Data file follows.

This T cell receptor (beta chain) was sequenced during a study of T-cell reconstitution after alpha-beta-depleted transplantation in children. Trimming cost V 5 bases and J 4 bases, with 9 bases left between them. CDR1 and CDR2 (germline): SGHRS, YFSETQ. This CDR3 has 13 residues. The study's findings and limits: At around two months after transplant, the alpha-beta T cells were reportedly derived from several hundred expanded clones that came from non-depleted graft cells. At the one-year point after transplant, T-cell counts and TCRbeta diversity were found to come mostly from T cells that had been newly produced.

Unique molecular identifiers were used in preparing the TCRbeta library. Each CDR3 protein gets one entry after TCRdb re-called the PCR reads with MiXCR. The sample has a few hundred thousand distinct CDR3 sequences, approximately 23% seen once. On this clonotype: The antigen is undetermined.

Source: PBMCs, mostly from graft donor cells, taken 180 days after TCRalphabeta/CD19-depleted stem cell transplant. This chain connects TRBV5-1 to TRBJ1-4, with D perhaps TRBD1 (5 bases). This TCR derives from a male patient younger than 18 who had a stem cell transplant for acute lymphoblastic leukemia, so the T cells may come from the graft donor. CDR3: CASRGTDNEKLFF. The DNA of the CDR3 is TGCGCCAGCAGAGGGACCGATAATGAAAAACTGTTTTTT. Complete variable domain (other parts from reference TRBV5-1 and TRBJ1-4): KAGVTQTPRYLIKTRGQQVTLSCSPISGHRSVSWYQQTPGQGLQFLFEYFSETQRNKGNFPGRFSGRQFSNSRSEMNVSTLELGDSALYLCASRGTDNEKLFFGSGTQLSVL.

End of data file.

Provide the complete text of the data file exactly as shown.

This T cell receptor (beta chain) was sequenced during a study of T-cell reconstitution after alpha-beta-depleted transplantation in children. Trimming cost V 5 bases and J 4 bases, with 9 bases left between them. CDR1 and CDR2 (germline): SGHRS, YFSETQ. This CDR3 has 13 residues. The study's findings and limits: At around two months after transplant, the alpha-beta T cells were reportedly derived from several hundred expanded clones that came from non-depleted graft cells. At the one-year point after transplant, T-cell counts and TCRbeta diversity were found to come mostly from T cells that had been newly produced.

Unique molecular identifiers were used in preparing the TCRbeta library. Each CDR3 protein gets one entry after TCRdb re-called the PCR reads with MiXCR. The sample has a few hundred thousand distinct CDR3 sequences, approximately 23% seen once. On this clonotype: The antigen is undetermined.

Source: PBMCs, mostly from graft donor cells, taken 180 days after TCRalphabeta/CD19-depleted stem cell transplant. This chain connects TRBV5-1 to TRBJ1-4, with D perhaps TRBD1 (5 bases). This TCR derives from a male patient younger than 18 who had a stem cell transplant for acute lymphoblastic leukemia, so the T cells may come from the graft donor. CDR3: CASRGTDNEKLFF. The DNA of the CDR3 is TGCGCCAGCAGAGGGACCGATAATGAAAAACTGTTTTTT. Complete variable domain (other parts from reference TRBV5-1 and TRBJ1-4): KAGVTQTPRYLIKTRGQQVTLSCSPISGHRSVSWYQQTPGQGLQFLFEYFSETQRNKGNFPGRFSGRQFSNSRSEMNVSTLELGDSALYLCASRGTDNEKLFFGSGTQLSVL.